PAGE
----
Late April 2008, Organised by The Getty Museum and Getty Research Institute, Los Angeles, with the Los Angeles County Museum of Art and the Henry Moore Institute
Histories of American and British sculpture are often told separately, with artists and their work contextualised according to nationality. This division, however, obscures a rich trans-Atlantic exchange of ideas, individuals, and aesthetic influences. The post-war art world saw lively interaction between British and American sculptors such as Moore, Caro, Smith and Nauman, as well as critics and curators including Greenberg, Fried, Selz, Read, Alloway, Banham, Tuchman, Valentin and Valentiner. This conference brings attention to the international movement of people, objects, and ideas, and examines the particular importance of Anglo-American exchange to the post-war history of sculpture.
The conference marks the Getty’s acquisition and installation of the Stark Collection – twenty-eight works of modern sculpture by some of the field’s most important artists. We aim to explore the broader issues and contexts that surround such a collection, and encourage scholarship that takes a critical look at aspects of this transatlantic sculptural and cultural exchange in the post-war period. We invite papers that examine the development of sculpture in the United States and the United Kingdom from 1945 to 1975 as it occurred in a variety of movements, including: ‘Geometry of Fear’ bronze sculpture, junk art, assemblage and welded sculpture, ‘New Generation’ abstract sculpture, Pop Art, minimalism, land art, happenings, performance art and conceptualism.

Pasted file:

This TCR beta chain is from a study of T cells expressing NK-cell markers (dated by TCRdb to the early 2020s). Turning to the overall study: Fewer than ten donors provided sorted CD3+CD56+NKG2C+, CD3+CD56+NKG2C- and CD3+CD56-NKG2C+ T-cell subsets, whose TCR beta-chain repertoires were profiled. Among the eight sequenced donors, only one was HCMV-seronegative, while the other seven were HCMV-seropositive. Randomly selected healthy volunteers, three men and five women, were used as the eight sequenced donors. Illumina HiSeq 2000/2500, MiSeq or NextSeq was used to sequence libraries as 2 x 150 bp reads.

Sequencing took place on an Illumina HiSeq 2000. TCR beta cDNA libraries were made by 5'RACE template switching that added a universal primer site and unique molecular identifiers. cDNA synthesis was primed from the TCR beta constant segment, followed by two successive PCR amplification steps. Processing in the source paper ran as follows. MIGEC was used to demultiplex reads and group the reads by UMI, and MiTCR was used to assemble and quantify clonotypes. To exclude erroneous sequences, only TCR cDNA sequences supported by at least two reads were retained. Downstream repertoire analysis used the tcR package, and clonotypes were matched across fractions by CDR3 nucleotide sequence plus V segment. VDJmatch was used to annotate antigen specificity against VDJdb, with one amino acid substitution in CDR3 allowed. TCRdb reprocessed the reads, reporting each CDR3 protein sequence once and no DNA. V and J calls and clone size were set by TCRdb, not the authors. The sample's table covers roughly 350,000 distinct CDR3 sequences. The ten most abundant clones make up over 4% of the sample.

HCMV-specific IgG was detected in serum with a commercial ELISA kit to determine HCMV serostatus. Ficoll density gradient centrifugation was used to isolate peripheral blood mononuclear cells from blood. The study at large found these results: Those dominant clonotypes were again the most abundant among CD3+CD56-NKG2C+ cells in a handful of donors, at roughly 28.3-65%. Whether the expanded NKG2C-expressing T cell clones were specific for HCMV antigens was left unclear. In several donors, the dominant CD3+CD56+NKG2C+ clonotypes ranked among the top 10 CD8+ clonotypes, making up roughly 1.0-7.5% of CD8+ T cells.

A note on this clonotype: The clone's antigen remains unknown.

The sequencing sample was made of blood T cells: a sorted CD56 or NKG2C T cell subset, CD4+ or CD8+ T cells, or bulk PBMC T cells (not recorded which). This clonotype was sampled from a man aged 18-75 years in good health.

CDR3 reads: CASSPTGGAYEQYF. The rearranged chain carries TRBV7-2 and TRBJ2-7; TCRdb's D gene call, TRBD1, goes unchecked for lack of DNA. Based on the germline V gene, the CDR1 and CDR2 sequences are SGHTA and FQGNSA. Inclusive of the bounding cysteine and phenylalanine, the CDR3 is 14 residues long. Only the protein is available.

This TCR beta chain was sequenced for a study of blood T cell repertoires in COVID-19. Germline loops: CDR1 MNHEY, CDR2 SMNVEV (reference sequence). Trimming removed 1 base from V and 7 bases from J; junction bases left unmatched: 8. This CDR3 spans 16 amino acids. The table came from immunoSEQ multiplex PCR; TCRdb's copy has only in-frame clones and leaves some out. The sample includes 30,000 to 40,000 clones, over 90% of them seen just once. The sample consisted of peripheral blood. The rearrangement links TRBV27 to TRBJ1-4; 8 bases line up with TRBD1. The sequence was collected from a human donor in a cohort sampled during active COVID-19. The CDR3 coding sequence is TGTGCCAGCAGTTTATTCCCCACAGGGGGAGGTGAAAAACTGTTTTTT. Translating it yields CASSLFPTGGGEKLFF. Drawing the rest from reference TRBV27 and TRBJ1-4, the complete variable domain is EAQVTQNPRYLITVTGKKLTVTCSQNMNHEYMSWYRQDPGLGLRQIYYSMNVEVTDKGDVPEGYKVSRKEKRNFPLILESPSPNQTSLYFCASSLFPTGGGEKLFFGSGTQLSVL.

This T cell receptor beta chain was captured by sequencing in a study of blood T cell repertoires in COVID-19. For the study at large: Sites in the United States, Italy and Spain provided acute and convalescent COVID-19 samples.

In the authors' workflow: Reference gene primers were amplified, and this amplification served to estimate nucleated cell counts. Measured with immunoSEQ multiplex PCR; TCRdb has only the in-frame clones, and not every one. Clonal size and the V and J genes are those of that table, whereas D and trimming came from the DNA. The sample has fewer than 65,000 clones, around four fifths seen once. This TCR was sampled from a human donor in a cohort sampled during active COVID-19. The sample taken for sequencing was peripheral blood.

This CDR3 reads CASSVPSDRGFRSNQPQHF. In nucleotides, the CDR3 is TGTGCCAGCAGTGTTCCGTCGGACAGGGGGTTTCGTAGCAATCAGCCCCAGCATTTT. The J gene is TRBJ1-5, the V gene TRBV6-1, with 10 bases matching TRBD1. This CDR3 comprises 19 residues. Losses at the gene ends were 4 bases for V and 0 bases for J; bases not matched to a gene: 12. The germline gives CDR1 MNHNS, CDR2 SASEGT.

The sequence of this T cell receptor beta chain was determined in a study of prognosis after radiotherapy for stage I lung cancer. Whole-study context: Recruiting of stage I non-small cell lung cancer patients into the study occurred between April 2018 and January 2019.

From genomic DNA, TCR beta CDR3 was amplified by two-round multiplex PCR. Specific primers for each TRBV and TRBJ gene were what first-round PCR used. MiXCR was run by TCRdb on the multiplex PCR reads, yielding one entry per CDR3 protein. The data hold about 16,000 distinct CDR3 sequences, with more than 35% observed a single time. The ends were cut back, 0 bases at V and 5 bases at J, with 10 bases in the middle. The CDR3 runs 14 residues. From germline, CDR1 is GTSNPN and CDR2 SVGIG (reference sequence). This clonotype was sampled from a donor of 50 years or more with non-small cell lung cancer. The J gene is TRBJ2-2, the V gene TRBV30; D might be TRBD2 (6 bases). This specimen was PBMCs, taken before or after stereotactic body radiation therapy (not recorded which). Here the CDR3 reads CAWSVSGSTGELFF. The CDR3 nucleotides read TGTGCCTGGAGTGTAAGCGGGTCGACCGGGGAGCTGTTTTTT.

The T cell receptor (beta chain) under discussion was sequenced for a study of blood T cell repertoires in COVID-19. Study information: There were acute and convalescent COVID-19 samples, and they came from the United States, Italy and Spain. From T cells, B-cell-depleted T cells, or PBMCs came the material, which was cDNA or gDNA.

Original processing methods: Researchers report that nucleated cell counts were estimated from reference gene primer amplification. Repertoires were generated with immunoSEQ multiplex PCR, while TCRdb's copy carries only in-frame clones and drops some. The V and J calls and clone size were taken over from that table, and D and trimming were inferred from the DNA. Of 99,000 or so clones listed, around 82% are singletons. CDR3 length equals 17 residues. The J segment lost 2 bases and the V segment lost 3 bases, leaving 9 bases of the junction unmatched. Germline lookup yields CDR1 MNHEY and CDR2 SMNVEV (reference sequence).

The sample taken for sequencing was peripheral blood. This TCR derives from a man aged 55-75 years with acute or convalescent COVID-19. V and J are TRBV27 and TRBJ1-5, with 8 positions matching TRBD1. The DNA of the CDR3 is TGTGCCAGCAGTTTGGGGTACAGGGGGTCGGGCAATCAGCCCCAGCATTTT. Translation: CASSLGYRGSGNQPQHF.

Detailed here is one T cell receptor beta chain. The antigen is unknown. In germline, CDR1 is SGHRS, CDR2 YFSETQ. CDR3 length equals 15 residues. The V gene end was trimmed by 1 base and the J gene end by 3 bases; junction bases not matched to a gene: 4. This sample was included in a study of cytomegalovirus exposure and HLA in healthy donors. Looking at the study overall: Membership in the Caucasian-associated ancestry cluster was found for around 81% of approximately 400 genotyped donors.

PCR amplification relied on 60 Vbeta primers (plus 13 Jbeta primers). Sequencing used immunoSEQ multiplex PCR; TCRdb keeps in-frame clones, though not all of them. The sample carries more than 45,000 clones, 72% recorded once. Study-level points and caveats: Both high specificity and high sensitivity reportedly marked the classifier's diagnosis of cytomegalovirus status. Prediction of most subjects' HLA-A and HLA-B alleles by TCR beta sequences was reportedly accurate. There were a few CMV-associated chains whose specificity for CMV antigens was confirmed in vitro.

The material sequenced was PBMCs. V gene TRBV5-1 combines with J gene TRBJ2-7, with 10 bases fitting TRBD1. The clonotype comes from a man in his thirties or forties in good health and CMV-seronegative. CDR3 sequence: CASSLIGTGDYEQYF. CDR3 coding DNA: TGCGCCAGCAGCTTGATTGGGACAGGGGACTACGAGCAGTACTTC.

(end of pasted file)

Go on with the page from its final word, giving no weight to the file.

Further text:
We welcome papers that address, for example:
- The political dimensions of transatlantic cultural exchange, questions of cultural colonialism, and the role of international competitions.
- The institutional and private interests that shaped Anglo-American exchange, including art museums, exhibitions, curators, gallery shows, and art dealers.
- The influence of trans-Atlantic teachers and pedagogical practices, as well as particular art schools in the US and UK.
- The role of art critical interpretations and interpreters on both sides of the Atlantic, and the role of magazines and journals within this context.
Please submit 300 word abstracts to David Morritt (DMorritt@getty.edu) with a copy to Jon Wood (firstname.lastname@example.org) by 12 November 2007.
A publication of proceedings from this conference is planned.
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